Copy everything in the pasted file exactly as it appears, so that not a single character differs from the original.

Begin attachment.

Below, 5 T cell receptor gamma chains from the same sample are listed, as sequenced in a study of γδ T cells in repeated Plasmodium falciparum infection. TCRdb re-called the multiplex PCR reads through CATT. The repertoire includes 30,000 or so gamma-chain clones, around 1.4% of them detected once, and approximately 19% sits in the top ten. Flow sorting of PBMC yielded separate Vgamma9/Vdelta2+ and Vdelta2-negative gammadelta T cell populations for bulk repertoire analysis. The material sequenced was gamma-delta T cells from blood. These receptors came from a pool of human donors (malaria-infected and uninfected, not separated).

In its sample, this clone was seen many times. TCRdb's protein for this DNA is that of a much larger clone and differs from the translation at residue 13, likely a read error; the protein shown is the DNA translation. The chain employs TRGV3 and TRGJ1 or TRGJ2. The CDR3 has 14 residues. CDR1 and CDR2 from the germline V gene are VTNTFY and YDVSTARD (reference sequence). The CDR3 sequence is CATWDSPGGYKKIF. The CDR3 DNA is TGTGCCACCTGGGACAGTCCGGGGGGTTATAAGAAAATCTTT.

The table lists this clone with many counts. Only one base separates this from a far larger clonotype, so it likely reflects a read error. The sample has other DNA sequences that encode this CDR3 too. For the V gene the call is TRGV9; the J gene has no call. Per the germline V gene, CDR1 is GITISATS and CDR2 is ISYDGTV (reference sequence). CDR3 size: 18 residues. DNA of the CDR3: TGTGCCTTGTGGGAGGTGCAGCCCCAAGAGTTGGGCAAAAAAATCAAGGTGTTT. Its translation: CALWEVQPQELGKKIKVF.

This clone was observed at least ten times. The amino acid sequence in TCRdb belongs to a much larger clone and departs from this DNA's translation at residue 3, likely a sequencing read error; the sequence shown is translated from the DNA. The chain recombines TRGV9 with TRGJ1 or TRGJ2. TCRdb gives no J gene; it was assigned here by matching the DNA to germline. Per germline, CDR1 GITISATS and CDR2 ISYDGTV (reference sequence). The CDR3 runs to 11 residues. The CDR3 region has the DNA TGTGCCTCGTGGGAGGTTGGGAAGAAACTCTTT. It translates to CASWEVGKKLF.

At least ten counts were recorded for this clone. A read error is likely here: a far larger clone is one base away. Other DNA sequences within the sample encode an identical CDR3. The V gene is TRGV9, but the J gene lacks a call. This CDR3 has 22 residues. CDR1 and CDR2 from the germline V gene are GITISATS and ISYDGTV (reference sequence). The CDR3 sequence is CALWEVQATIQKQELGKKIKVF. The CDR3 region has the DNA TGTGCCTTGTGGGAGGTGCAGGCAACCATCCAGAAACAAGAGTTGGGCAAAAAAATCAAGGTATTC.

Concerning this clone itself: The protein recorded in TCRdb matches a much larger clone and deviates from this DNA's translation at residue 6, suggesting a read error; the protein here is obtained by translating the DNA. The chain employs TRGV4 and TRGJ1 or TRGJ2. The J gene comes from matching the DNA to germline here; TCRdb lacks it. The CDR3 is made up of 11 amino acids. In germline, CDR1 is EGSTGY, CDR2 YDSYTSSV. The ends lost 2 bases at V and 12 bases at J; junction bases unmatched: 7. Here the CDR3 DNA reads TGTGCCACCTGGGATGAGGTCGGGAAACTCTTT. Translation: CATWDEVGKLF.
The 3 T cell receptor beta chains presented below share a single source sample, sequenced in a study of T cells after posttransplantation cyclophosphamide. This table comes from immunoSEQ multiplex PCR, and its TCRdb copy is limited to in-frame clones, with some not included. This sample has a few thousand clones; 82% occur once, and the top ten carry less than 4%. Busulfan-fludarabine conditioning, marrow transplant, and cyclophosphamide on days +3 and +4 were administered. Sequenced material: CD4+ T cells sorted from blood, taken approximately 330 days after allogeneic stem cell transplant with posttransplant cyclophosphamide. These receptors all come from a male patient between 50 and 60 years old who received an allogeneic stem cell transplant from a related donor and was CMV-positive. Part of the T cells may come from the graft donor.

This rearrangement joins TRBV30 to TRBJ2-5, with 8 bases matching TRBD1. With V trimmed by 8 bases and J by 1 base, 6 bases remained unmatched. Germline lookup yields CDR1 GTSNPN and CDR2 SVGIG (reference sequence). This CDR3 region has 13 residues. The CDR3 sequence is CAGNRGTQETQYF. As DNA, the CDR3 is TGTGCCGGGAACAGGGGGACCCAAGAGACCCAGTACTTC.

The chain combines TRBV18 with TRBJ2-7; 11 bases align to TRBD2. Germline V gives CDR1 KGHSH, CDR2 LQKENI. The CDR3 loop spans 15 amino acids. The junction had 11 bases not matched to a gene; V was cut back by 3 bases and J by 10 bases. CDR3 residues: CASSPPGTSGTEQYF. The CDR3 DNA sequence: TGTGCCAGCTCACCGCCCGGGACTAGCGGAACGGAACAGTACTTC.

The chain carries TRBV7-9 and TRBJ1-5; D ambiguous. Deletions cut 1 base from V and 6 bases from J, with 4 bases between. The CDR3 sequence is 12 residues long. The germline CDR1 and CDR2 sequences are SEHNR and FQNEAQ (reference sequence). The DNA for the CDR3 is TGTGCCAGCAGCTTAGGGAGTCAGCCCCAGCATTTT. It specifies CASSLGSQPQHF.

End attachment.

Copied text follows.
Below, 5 T cell receptor gamma chains from the same sample are listed, as sequenced in a study of γδ T cells in repeated Plasmodium falciparum infection. TCRdb re-called the multiplex PCR reads through CATT. The repertoire includes 30,000 or so gamma-chain clones, around 1.4% of them detected once, and approximately 19% sits in the top ten. Flow sorting of PBMC yielded separate Vgamma9/Vdelta2+ and Vdelta2-negative gammadelta T cell populations for bulk repertoire analysis. The material sequenced was gamma-delta T cells from blood. These receptors came from a pool of human donors (malaria-infected and uninfected, not separated).

In its sample, this clone was seen many times. TCRdb's protein for this DNA is that of a much larger clone and differs from the translation at residue 13, likely a read error; the protein shown is the DNA translation. The chain employs TRGV3 and TRGJ1 or TRGJ2. The CDR3 has 14 residues. CDR1 and CDR2 from the germline V gene are VTNTFY and YDVSTARD (reference sequence). The CDR3 sequence is CATWDSPGGYKKIF. The CDR3 DNA is TGTGCCACCTGGGACAGTCCGGGGGGTTATAAGAAAATCTTT.

The table lists this clone with many counts. Only one base separates this from a far larger clonotype, so it likely reflects a read error. The sample has other DNA sequences that encode this CDR3 too. For the V gene the call is TRGV9; the J gene has no call. Per the germline V gene, CDR1 is GITISATS and CDR2 is ISYDGTV (reference sequence). CDR3 size: 18 residues. DNA of the CDR3: TGTGCCTTGTGGGAGGTGCAGCCCCAAGAGTTGGGCAAAAAAATCAAGGTGTTT. Its translation: CALWEVQPQELGKKIKVF.

This clone was observed at least ten times. The amino acid sequence in TCRdb belongs to a much larger clone and departs from this DNA's translation at residue 3, likely a sequencing read error; the sequence shown is translated from the DNA. The chain recombines TRGV9 with TRGJ1 or TRGJ2. TCRdb gives no J gene; it was assigned here by matching the DNA to germline. Per germline, CDR1 GITISATS and CDR2 ISYDGTV (reference sequence). The CDR3 runs to 11 residues. The CDR3 region has the DNA TGTGCCTCGTGGGAGGTTGGGAAGAAACTCTTT. It translates to CASWEVGKKLF.

At least ten counts were recorded for this clone. A read error is likely here: a far larger clone is one base away. Other DNA sequences within the sample encode an identical CDR3. The V gene is TRGV9, but the J gene lacks a call. This CDR3 has 22 residues. CDR1 and CDR2 from the germline V gene are GITISATS and ISYDGTV (reference sequence). The CDR3 sequence is CALWEVQATIQKQELGKKIKVF. The CDR3 region has the DNA TGTGCCTTGTGGGAGGTGCAGGCAACCATCCAGAAACAAGAGTTGGGCAAAAAAATCAAGGTATTC.

Concerning this clone itself: The protein recorded in TCRdb matches a much larger clone and deviates from this DNA's translation at residue 6, suggesting a read error; the protein here is obtained by translating the DNA. The chain employs TRGV4 and TRGJ1 or TRGJ2. The J gene comes from matching the DNA to germline here; TCRdb lacks it. The CDR3 is made up of 11 amino acids. In germline, CDR1 is EGSTGY, CDR2 YDSYTSSV. The ends lost 2 bases at V and 12 bases at J; junction bases unmatched: 7. Here the CDR3 DNA reads TGTGCCACCTGGGATGAGGTCGGGAAACTCTTT. Translation: CATWDEVGKLF.
The 3 T cell receptor beta chains presented below share a single source sample, sequenced in a study of T cells after posttransplantation cyclophosphamide. This table comes from immunoSEQ multiplex PCR, and its TCRdb copy is limited to in-frame clones, with some not included. This sample has a few thousand clones; 82% occur once, and the top ten carry less than 4%. Busulfan-fludarabine conditioning, marrow transplant, and cyclophosphamide on days +3 and +4 were administered. Sequenced material: CD4+ T cells sorted from blood, taken approximately 330 days after allogeneic stem cell transplant with posttransplant cyclophosphamide. These receptors all come from a male patient between 50 and 60 years old who received an allogeneic stem cell transplant from a related donor and was CMV-positive. Part of the T cells may come from the graft donor.

This rearrangement joins TRBV30 to TRBJ2-5, with 8 bases matching TRBD1. With V trimmed by 8 bases and J by 1 base, 6 bases remained unmatched. Germline lookup yields CDR1 GTSNPN and CDR2 SVGIG (reference sequence). This CDR3 region has 13 residues. The CDR3 sequence is CAGNRGTQETQYF. As DNA, the CDR3 is TGTGCCGGGAACAGGGGGACCCAAGAGACCCAGTACTTC.

The chain combines TRBV18 with TRBJ2-7; 11 bases align to TRBD2. Germline V gives CDR1 KGHSH, CDR2 LQKENI. The CDR3 loop spans 15 amino acids. The junction had 11 bases not matched to a gene; V was cut back by 3 bases and J by 10 bases. CDR3 residues: CASSPPGTSGTEQYF. The CDR3 DNA sequence: TGTGCCAGCTCACCGCCCGGGACTAGCGGAACGGAACAGTACTTC.

The chain carries TRBV7-9 and TRBJ1-5; D ambiguous. Deletions cut 1 base from V and 6 bases from J, with 4 bases between. The CDR3 sequence is 12 residues long. The germline CDR1 and CDR2 sequences are SEHNR and FQNEAQ (reference sequence). The DNA for the CDR3 is TGTGCCAGCAGCTTAGGGAGTCAGCCCCAGCATTTT. It specifies CASSLGSQPQHF.